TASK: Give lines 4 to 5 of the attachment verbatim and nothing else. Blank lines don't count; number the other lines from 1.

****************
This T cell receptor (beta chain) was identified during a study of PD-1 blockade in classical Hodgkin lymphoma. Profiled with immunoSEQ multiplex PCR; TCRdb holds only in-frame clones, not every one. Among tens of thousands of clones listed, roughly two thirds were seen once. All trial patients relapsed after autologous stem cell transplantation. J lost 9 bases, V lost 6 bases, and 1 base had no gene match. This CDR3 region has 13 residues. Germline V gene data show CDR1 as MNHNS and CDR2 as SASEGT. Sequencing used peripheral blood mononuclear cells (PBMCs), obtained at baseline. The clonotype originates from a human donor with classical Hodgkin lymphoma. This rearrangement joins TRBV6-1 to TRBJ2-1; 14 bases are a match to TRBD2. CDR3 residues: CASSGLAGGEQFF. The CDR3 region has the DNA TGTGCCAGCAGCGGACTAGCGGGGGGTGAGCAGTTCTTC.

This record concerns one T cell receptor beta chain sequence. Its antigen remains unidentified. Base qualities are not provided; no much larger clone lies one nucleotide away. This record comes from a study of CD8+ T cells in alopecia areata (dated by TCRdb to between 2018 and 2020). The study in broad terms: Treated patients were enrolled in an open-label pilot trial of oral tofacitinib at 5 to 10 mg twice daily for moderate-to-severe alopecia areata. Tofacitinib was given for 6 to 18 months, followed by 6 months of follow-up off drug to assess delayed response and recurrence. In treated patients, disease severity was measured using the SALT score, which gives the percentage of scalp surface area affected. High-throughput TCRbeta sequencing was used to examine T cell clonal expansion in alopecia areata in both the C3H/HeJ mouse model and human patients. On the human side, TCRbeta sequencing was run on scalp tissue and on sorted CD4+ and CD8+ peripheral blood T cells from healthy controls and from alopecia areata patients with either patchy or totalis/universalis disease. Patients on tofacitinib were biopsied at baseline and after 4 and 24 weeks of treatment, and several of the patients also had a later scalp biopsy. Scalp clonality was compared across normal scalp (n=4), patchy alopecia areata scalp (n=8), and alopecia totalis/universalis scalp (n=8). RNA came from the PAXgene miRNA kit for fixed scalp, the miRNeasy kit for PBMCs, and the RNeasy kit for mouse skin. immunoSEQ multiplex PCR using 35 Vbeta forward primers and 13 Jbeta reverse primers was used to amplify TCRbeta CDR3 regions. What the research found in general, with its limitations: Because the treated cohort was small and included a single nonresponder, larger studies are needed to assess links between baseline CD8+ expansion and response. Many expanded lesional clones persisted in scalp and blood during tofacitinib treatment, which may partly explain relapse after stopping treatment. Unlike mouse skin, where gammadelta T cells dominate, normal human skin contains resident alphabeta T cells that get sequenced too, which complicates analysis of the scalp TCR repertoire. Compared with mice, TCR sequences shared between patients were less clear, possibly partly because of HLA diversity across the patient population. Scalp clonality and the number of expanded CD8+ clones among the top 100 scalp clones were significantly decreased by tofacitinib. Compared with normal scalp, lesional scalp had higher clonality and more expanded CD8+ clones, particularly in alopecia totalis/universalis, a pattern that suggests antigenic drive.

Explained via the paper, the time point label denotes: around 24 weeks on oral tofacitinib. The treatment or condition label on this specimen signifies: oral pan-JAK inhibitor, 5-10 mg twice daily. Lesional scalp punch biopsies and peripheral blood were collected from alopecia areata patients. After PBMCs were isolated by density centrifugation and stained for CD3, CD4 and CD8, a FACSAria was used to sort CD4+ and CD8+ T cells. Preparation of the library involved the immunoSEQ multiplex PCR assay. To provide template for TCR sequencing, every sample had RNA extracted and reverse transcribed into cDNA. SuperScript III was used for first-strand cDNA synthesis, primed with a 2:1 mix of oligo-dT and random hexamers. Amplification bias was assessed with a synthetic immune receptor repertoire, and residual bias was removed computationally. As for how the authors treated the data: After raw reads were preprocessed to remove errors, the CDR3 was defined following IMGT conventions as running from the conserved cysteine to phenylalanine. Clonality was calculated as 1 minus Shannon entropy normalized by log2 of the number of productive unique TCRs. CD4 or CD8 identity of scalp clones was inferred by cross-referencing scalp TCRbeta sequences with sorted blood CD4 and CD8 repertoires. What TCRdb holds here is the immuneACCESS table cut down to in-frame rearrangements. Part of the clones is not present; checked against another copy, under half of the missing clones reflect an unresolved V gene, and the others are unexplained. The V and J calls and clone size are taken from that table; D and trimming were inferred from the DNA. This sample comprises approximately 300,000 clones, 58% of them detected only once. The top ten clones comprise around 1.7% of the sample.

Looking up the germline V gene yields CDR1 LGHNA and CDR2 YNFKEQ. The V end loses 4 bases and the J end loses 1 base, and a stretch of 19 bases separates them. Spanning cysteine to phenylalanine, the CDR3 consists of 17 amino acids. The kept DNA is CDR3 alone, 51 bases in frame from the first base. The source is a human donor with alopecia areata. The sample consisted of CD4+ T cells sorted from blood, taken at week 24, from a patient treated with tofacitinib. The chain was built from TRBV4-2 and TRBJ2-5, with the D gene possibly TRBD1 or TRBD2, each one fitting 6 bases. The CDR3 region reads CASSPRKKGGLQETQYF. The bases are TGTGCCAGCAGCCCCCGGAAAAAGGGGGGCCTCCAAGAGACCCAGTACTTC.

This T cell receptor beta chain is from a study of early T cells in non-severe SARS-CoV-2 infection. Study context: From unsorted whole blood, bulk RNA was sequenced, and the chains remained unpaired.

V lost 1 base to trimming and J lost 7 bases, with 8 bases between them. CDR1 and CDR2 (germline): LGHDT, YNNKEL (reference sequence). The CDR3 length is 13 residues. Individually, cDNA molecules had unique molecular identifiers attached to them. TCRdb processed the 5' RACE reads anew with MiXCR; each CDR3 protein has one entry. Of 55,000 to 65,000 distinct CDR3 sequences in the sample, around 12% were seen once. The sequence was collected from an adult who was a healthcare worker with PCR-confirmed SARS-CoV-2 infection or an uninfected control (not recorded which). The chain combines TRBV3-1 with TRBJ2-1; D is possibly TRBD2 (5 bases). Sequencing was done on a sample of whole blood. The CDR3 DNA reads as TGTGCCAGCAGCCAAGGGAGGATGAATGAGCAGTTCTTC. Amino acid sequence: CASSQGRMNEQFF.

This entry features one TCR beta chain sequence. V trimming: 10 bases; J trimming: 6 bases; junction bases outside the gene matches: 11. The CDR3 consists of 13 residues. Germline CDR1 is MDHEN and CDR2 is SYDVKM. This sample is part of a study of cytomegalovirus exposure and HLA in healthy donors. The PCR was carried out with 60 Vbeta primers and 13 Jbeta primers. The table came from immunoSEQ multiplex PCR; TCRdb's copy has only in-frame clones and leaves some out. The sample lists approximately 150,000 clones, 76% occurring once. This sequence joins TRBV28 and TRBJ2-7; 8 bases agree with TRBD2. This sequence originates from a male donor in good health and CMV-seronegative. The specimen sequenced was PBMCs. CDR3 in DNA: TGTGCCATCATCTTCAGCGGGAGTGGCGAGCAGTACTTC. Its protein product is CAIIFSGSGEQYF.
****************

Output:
Looking up the germline V gene yields CDR1 LGHNA and CDR2 YNFKEQ. The V end loses 4 bases and the J end loses 1 base, and a stretch of 19 bases separates them. Spanning cysteine to phenylalanine, the CDR3 consists of 17 amino acids. The kept DNA is CDR3 alone, 51 bases in frame from the first base. The source is a human donor with alopecia areata. The sample consisted of CD4+ T cells sorted from blood, taken at week 24, from a patient treated with tofacitinib. The chain was built from TRBV4-2 and TRBJ2-5, with the D gene possibly TRBD1 or TRBD2, each one fitting 6 bases. The CDR3 region reads CASSPRKKGGLQETQYF. The bases are TGTGCCAGCAGCCCCCGGAAAAAGGGGGGCCTCCAAGAGACCCAGTACTTC.

This T cell receptor beta chain is from a study of early T cells in non-severe SARS-CoV-2 infection. Study context: From unsorted whole blood, bulk RNA was sequenced, and the chains remained unpaired.